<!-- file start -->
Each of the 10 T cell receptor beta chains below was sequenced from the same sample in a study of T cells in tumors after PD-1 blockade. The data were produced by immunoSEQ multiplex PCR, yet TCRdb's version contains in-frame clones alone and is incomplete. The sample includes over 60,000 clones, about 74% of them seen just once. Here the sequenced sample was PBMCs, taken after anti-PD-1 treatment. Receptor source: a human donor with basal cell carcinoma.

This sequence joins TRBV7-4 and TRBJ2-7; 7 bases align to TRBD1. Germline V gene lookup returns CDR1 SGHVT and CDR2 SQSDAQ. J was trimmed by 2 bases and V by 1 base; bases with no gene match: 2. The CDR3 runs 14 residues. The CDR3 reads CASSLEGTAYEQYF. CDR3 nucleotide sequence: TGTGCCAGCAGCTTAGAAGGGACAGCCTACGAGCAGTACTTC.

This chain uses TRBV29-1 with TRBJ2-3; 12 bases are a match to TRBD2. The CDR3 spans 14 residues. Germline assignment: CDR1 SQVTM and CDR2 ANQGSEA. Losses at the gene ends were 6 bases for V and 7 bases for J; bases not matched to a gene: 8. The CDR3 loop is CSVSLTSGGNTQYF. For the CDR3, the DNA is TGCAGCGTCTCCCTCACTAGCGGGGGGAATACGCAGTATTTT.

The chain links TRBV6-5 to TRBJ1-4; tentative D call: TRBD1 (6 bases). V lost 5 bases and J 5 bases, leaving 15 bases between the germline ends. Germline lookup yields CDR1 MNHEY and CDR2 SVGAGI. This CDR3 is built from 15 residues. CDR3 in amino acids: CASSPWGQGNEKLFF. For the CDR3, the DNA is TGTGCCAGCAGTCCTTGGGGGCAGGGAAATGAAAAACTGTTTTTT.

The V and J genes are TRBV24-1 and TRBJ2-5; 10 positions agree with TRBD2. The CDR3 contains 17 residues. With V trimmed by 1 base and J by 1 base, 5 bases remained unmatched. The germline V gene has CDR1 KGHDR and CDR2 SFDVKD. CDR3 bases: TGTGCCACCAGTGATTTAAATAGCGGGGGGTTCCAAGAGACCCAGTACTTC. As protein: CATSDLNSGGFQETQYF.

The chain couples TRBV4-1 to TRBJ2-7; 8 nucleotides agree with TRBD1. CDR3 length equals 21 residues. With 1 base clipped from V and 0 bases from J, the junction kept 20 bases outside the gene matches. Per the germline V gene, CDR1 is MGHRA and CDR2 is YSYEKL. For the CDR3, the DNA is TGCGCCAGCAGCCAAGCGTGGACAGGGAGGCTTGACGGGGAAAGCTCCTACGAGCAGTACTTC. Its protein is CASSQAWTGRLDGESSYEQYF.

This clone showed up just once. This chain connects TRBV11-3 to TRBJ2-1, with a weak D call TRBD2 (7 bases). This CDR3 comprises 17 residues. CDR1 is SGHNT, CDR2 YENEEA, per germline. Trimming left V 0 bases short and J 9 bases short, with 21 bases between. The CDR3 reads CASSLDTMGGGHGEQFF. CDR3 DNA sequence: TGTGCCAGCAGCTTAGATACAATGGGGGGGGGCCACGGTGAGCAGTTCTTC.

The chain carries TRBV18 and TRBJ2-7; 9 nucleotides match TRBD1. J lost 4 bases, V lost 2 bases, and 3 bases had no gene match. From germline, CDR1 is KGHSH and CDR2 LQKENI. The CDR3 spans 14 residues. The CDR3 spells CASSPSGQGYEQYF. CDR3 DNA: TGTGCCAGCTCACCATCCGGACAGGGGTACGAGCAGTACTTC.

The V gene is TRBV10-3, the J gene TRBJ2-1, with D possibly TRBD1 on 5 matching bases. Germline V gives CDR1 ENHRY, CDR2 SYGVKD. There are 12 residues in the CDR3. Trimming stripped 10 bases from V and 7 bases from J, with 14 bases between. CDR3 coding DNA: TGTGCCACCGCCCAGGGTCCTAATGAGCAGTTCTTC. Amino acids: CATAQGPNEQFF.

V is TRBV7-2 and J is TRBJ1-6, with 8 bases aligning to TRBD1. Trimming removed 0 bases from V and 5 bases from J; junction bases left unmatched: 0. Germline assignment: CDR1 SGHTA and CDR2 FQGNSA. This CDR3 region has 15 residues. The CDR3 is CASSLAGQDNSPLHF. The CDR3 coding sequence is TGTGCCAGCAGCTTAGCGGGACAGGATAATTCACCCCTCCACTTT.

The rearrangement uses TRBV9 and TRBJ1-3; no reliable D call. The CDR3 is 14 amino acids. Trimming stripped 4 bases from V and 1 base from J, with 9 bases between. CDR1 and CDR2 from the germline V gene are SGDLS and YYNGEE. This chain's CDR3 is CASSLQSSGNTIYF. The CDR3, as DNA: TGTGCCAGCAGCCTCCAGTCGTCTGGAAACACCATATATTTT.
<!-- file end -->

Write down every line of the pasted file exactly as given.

Each of the 10 T cell receptor beta chains below was sequenced from the same sample in a study of T cells in tumors after PD-1 blockade. The data were produced by immunoSEQ multiplex PCR, yet TCRdb's version contains in-frame clones alone and is incomplete. The sample includes over 60,000 clones, about 74% of them seen just once. Here the sequenced sample was PBMCs, taken after anti-PD-1 treatment. Receptor source: a human donor with basal cell carcinoma.

This sequence joins TRBV7-4 and TRBJ2-7; 7 bases align to TRBD1. Germline V gene lookup returns CDR1 SGHVT and CDR2 SQSDAQ. J was trimmed by 2 bases and V by 1 base; bases with no gene match: 2. The CDR3 runs 14 residues. The CDR3 reads CASSLEGTAYEQYF. CDR3 nucleotide sequence: TGTGCCAGCAGCTTAGAAGGGACAGCCTACGAGCAGTACTTC.

This chain uses TRBV29-1 with TRBJ2-3; 12 bases are a match to TRBD2. The CDR3 spans 14 residues. Germline assignment: CDR1 SQVTM and CDR2 ANQGSEA. Losses at the gene ends were 6 bases for V and 7 bases for J; bases not matched to a gene: 8. The CDR3 loop is CSVSLTSGGNTQYF. For the CDR3, the DNA is TGCAGCGTCTCCCTCACTAGCGGGGGGAATACGCAGTATTTT.

The chain links TRBV6-5 to TRBJ1-4; tentative D call: TRBD1 (6 bases). V lost 5 bases and J 5 bases, leaving 15 bases between the germline ends. Germline lookup yields CDR1 MNHEY and CDR2 SVGAGI. This CDR3 is built from 15 residues. CDR3 in amino acids: CASSPWGQGNEKLFF. For the CDR3, the DNA is TGTGCCAGCAGTCCTTGGGGGCAGGGAAATGAAAAACTGTTTTTT.

The V and J genes are TRBV24-1 and TRBJ2-5; 10 positions agree with TRBD2. The CDR3 contains 17 residues. With V trimmed by 1 base and J by 1 base, 5 bases remained unmatched. The germline V gene has CDR1 KGHDR and CDR2 SFDVKD. CDR3 bases: TGTGCCACCAGTGATTTAAATAGCGGGGGGTTCCAAGAGACCCAGTACTTC. As protein: CATSDLNSGGFQETQYF.

The chain couples TRBV4-1 to TRBJ2-7; 8 nucleotides agree with TRBD1. CDR3 length equals 21 residues. With 1 base clipped from V and 0 bases from J, the junction kept 20 bases outside the gene matches. Per the germline V gene, CDR1 is MGHRA and CDR2 is YSYEKL. For the CDR3, the DNA is TGCGCCAGCAGCCAAGCGTGGACAGGGAGGCTTGACGGGGAAAGCTCCTACGAGCAGTACTTC. Its protein is CASSQAWTGRLDGESSYEQYF.

This clone showed up just once. This chain connects TRBV11-3 to TRBJ2-1, with a weak D call TRBD2 (7 bases). This CDR3 comprises 17 residues. CDR1 is SGHNT, CDR2 YENEEA, per germline. Trimming left V 0 bases short and J 9 bases short, with 21 bases between. The CDR3 reads CASSLDTMGGGHGEQFF. CDR3 DNA sequence: TGTGCCAGCAGCTTAGATACAATGGGGGGGGGCCACGGTGAGCAGTTCTTC.

The chain carries TRBV18 and TRBJ2-7; 9 nucleotides match TRBD1. J lost 4 bases, V lost 2 bases, and 3 bases had no gene match. From germline, CDR1 is KGHSH and CDR2 LQKENI. The CDR3 spans 14 residues. The CDR3 spells CASSPSGQGYEQYF. CDR3 DNA: TGTGCCAGCTCACCATCCGGACAGGGGTACGAGCAGTACTTC.

The V gene is TRBV10-3, the J gene TRBJ2-1, with D possibly TRBD1 on 5 matching bases. Germline V gives CDR1 ENHRY, CDR2 SYGVKD. There are 12 residues in the CDR3. Trimming stripped 10 bases from V and 7 bases from J, with 14 bases between. CDR3 coding DNA: TGTGCCACCGCCCAGGGTCCTAATGAGCAGTTCTTC. Amino acids: CATAQGPNEQFF.

V is TRBV7-2 and J is TRBJ1-6, with 8 bases aligning to TRBD1. Trimming removed 0 bases from V and 5 bases from J; junction bases left unmatched: 0. Germline assignment: CDR1 SGHTA and CDR2 FQGNSA. This CDR3 region has 15 residues. The CDR3 is CASSLAGQDNSPLHF. The CDR3 coding sequence is TGTGCCAGCAGCTTAGCGGGACAGGATAATTCACCCCTCCACTTT.

The rearrangement uses TRBV9 and TRBJ1-3; no reliable D call. The CDR3 is 14 amino acids. Trimming stripped 4 bases from V and 1 base from J, with 9 bases between. CDR1 and CDR2 from the germline V gene are SGDLS and YYNGEE. This chain's CDR3 is CASSLQSSGNTIYF. The CDR3, as DNA: TGTGCCAGCAGCCTCCAGTCGTCTGGAAACACCATATATTTT.